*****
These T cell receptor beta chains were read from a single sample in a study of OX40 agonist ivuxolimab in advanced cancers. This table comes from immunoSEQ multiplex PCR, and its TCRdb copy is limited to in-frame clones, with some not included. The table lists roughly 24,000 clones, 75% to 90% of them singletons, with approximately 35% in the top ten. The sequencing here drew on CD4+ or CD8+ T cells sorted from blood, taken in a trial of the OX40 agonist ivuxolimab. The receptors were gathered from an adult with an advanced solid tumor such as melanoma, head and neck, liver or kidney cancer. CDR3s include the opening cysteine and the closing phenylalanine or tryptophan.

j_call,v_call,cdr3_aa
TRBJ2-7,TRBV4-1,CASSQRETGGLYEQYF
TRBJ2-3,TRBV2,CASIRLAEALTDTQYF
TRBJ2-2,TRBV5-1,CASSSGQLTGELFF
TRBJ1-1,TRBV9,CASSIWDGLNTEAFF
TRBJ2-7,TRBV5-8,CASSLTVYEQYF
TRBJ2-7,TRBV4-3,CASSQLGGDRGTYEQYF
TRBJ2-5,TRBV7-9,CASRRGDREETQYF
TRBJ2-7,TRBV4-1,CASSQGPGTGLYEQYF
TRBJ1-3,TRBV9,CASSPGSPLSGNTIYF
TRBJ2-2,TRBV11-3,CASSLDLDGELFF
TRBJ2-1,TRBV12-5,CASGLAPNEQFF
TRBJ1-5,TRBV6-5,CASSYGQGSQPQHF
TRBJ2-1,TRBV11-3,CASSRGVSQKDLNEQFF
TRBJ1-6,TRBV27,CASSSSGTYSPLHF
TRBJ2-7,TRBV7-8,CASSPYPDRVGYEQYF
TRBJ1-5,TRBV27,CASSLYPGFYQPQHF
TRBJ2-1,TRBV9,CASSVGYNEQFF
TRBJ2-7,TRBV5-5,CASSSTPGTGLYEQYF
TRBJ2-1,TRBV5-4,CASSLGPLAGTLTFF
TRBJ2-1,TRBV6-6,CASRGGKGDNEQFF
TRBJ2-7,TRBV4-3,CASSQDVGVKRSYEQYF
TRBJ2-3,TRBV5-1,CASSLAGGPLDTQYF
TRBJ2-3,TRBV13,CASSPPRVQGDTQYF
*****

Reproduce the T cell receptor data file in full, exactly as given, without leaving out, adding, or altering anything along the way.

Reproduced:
These T cell receptor beta chains were read from a single sample in a study of OX40 agonist ivuxolimab in advanced cancers. This table comes from immunoSEQ multiplex PCR, and its TCRdb copy is limited to in-frame clones, with some not included. The table lists roughly 24,000 clones, 75% to 90% of them singletons, with approximately 35% in the top ten. The sequencing here drew on CD4+ or CD8+ T cells sorted from blood, taken in a trial of the OX40 agonist ivuxolimab. The receptors were gathered from an adult with an advanced solid tumor such as melanoma, head and neck, liver or kidney cancer. CDR3s include the opening cysteine and the closing phenylalanine or tryptophan.

j_call,v_call,cdr3_aa
TRBJ2-7,TRBV4-1,CASSQRETGGLYEQYF
TRBJ2-3,TRBV2,CASIRLAEALTDTQYF
TRBJ2-2,TRBV5-1,CASSSGQLTGELFF
TRBJ1-1,TRBV9,CASSIWDGLNTEAFF
TRBJ2-7,TRBV5-8,CASSLTVYEQYF
TRBJ2-7,TRBV4-3,CASSQLGGDRGTYEQYF
TRBJ2-5,TRBV7-9,CASRRGDREETQYF
TRBJ2-7,TRBV4-1,CASSQGPGTGLYEQYF
TRBJ1-3,TRBV9,CASSPGSPLSGNTIYF
TRBJ2-2,TRBV11-3,CASSLDLDGELFF
TRBJ2-1,TRBV12-5,CASGLAPNEQFF
TRBJ1-5,TRBV6-5,CASSYGQGSQPQHF
TRBJ2-1,TRBV11-3,CASSRGVSQKDLNEQFF
TRBJ1-6,TRBV27,CASSSSGTYSPLHF
TRBJ2-7,TRBV7-8,CASSPYPDRVGYEQYF
TRBJ1-5,TRBV27,CASSLYPGFYQPQHF
TRBJ2-1,TRBV9,CASSVGYNEQFF
TRBJ2-7,TRBV5-5,CASSSTPGTGLYEQYF
TRBJ2-1,TRBV5-4,CASSLGPLAGTLTFF
TRBJ2-1,TRBV6-6,CASRGGKGDNEQFF
TRBJ2-7,TRBV4-3,CASSQDVGVKRSYEQYF
TRBJ2-3,TRBV5-1,CASSLAGGPLDTQYF
TRBJ2-3,TRBV13,CASSPPRVQGDTQYF